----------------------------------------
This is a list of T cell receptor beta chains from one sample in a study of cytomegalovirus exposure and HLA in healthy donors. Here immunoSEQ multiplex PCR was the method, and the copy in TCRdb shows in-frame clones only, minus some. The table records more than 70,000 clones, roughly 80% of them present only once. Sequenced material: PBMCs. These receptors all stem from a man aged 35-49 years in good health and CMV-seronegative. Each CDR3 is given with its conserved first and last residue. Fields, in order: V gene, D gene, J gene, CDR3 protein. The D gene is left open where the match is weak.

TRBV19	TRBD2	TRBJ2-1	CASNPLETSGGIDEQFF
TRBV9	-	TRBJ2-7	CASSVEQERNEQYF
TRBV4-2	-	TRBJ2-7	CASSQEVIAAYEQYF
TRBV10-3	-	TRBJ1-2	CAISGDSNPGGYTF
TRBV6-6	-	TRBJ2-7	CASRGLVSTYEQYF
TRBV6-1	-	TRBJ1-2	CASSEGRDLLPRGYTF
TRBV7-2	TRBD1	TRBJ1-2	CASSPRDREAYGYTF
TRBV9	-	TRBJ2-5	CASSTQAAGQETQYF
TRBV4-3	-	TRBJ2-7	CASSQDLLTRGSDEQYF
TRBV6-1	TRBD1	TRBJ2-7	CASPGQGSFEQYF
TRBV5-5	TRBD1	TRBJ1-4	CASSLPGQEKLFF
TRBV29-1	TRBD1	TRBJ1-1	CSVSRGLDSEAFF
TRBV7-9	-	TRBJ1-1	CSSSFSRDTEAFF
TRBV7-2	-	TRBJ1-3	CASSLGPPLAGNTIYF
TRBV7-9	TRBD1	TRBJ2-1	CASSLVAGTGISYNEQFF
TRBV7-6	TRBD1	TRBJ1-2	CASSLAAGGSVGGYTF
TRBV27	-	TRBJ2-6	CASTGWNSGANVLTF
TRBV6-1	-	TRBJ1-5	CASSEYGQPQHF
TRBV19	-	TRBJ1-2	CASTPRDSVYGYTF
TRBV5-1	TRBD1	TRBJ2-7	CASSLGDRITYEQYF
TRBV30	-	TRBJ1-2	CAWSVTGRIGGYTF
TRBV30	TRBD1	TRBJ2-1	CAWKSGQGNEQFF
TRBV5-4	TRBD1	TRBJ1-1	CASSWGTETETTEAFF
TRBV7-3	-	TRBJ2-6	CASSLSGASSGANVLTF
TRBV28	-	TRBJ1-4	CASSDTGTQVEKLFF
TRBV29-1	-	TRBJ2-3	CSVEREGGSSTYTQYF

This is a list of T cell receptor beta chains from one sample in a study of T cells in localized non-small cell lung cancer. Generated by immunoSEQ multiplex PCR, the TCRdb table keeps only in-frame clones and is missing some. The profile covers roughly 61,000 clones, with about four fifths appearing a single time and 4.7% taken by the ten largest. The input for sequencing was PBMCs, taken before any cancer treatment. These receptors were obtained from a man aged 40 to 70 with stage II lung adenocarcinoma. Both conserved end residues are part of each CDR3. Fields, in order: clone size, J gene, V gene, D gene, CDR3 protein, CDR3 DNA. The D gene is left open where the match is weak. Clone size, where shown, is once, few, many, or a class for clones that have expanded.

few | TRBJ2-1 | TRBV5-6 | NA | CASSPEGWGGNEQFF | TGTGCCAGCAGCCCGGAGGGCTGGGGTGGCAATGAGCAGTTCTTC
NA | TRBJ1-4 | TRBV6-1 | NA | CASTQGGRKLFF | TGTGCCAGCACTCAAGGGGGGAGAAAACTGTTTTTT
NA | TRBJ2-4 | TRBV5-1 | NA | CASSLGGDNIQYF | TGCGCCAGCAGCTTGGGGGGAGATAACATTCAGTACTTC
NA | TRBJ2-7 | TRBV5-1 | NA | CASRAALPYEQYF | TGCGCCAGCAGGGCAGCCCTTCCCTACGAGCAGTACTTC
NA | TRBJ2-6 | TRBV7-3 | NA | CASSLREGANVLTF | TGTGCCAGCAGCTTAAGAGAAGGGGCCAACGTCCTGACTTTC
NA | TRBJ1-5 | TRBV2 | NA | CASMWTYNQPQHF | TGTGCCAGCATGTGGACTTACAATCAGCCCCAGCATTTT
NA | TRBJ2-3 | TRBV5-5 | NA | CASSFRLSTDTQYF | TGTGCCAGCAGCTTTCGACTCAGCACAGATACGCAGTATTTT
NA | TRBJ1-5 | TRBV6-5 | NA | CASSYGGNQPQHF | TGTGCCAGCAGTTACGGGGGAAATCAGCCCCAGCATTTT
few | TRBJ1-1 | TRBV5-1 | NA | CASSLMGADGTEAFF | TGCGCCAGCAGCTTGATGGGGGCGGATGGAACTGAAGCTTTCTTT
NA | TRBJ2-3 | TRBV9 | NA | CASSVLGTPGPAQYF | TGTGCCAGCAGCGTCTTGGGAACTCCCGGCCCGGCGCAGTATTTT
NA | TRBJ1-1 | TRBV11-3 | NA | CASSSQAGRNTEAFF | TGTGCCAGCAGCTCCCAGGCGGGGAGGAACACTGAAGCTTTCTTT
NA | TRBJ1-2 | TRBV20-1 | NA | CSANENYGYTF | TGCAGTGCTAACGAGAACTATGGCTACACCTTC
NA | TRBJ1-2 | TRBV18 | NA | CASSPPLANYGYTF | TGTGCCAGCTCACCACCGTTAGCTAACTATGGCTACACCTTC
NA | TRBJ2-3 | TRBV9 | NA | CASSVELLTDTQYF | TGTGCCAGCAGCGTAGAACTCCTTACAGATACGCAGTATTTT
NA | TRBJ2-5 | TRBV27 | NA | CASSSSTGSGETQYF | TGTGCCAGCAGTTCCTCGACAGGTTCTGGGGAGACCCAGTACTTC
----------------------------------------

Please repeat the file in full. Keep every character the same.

This is a list of T cell receptor beta chains from one sample in a study of cytomegalovirus exposure and HLA in healthy donors. Here immunoSEQ multiplex PCR was the method, and the copy in TCRdb shows in-frame clones only, minus some. The table records more than 70,000 clones, roughly 80% of them present only once. Sequenced material: PBMCs. These receptors all stem from a man aged 35-49 years in good health and CMV-seronegative. Each CDR3 is given with its conserved first and last residue. Fields, in order: V gene, D gene, J gene, CDR3 protein. The D gene is left open where the match is weak.

TRBV19	TRBD2	TRBJ2-1	CASNPLETSGGIDEQFF
TRBV9	-	TRBJ2-7	CASSVEQERNEQYF
TRBV4-2	-	TRBJ2-7	CASSQEVIAAYEQYF
TRBV10-3	-	TRBJ1-2	CAISGDSNPGGYTF
TRBV6-6	-	TRBJ2-7	CASRGLVSTYEQYF
TRBV6-1	-	TRBJ1-2	CASSEGRDLLPRGYTF
TRBV7-2	TRBD1	TRBJ1-2	CASSPRDREAYGYTF
TRBV9	-	TRBJ2-5	CASSTQAAGQETQYF
TRBV4-3	-	TRBJ2-7	CASSQDLLTRGSDEQYF
TRBV6-1	TRBD1	TRBJ2-7	CASPGQGSFEQYF
TRBV5-5	TRBD1	TRBJ1-4	CASSLPGQEKLFF
TRBV29-1	TRBD1	TRBJ1-1	CSVSRGLDSEAFF
TRBV7-9	-	TRBJ1-1	CSSSFSRDTEAFF
TRBV7-2	-	TRBJ1-3	CASSLGPPLAGNTIYF
TRBV7-9	TRBD1	TRBJ2-1	CASSLVAGTGISYNEQFF
TRBV7-6	TRBD1	TRBJ1-2	CASSLAAGGSVGGYTF
TRBV27	-	TRBJ2-6	CASTGWNSGANVLTF
TRBV6-1	-	TRBJ1-5	CASSEYGQPQHF
TRBV19	-	TRBJ1-2	CASTPRDSVYGYTF
TRBV5-1	TRBD1	TRBJ2-7	CASSLGDRITYEQYF
TRBV30	-	TRBJ1-2	CAWSVTGRIGGYTF
TRBV30	TRBD1	TRBJ2-1	CAWKSGQGNEQFF
TRBV5-4	TRBD1	TRBJ1-1	CASSWGTETETTEAFF
TRBV7-3	-	TRBJ2-6	CASSLSGASSGANVLTF
TRBV28	-	TRBJ1-4	CASSDTGTQVEKLFF
TRBV29-1	-	TRBJ2-3	CSVEREGGSSTYTQYF

This is a list of T cell receptor beta chains from one sample in a study of T cells in localized non-small cell lung cancer. Generated by immunoSEQ multiplex PCR, the TCRdb table keeps only in-frame clones and is missing some. The profile covers roughly 61,000 clones, with about four fifths appearing a single time and 4.7% taken by the ten largest. The input for sequencing was PBMCs, taken before any cancer treatment. These receptors were obtained from a man aged 40 to 70 with stage II lung adenocarcinoma. Both conserved end residues are part of each CDR3. Fields, in order: clone size, J gene, V gene, D gene, CDR3 protein, CDR3 DNA. The D gene is left open where the match is weak. Clone size, where shown, is once, few, many, or a class for clones that have expanded.

few | TRBJ2-1 | TRBV5-6 | NA | CASSPEGWGGNEQFF | TGTGCCAGCAGCCCGGAGGGCTGGGGTGGCAATGAGCAGTTCTTC
NA | TRBJ1-4 | TRBV6-1 | NA | CASTQGGRKLFF | TGTGCCAGCACTCAAGGGGGGAGAAAACTGTTTTTT
NA | TRBJ2-4 | TRBV5-1 | NA | CASSLGGDNIQYF | TGCGCCAGCAGCTTGGGGGGAGATAACATTCAGTACTTC
NA | TRBJ2-7 | TRBV5-1 | NA | CASRAALPYEQYF | TGCGCCAGCAGGGCAGCCCTTCCCTACGAGCAGTACTTC
NA | TRBJ2-6 | TRBV7-3 | NA | CASSLREGANVLTF | TGTGCCAGCAGCTTAAGAGAAGGGGCCAACGTCCTGACTTTC
NA | TRBJ1-5 | TRBV2 | NA | CASMWTYNQPQHF | TGTGCCAGCATGTGGACTTACAATCAGCCCCAGCATTTT
NA | TRBJ2-3 | TRBV5-5 | NA | CASSFRLSTDTQYF | TGTGCCAGCAGCTTTCGACTCAGCACAGATACGCAGTATTTT
NA | TRBJ1-5 | TRBV6-5 | NA | CASSYGGNQPQHF | TGTGCCAGCAGTTACGGGGGAAATCAGCCCCAGCATTTT
few | TRBJ1-1 | TRBV5-1 | NA | CASSLMGADGTEAFF | TGCGCCAGCAGCTTGATGGGGGCGGATGGAACTGAAGCTTTCTTT
NA | TRBJ2-3 | TRBV9 | NA | CASSVLGTPGPAQYF | TGTGCCAGCAGCGTCTTGGGAACTCCCGGCCCGGCGCAGTATTTT
NA | TRBJ1-1 | TRBV11-3 | NA | CASSSQAGRNTEAFF | TGTGCCAGCAGCTCCCAGGCGGGGAGGAACACTGAAGCTTTCTTT
NA | TRBJ1-2 | TRBV20-1 | NA | CSANENYGYTF | TGCAGTGCTAACGAGAACTATGGCTACACCTTC
NA | TRBJ1-2 | TRBV18 | NA | CASSPPLANYGYTF | TGTGCCAGCTCACCACCGTTAGCTAACTATGGCTACACCTTC
NA | TRBJ2-3 | TRBV9 | NA | CASSVELLTDTQYF | TGTGCCAGCAGCGTAGAACTCCTTACAGATACGCAGTATTTT
NA | TRBJ2-5 | TRBV27 | NA | CASSSSTGSGETQYF | TGTGCCAGCAGTTCCTCGACAGGTTCTGGGGAGACCCAGTACTTC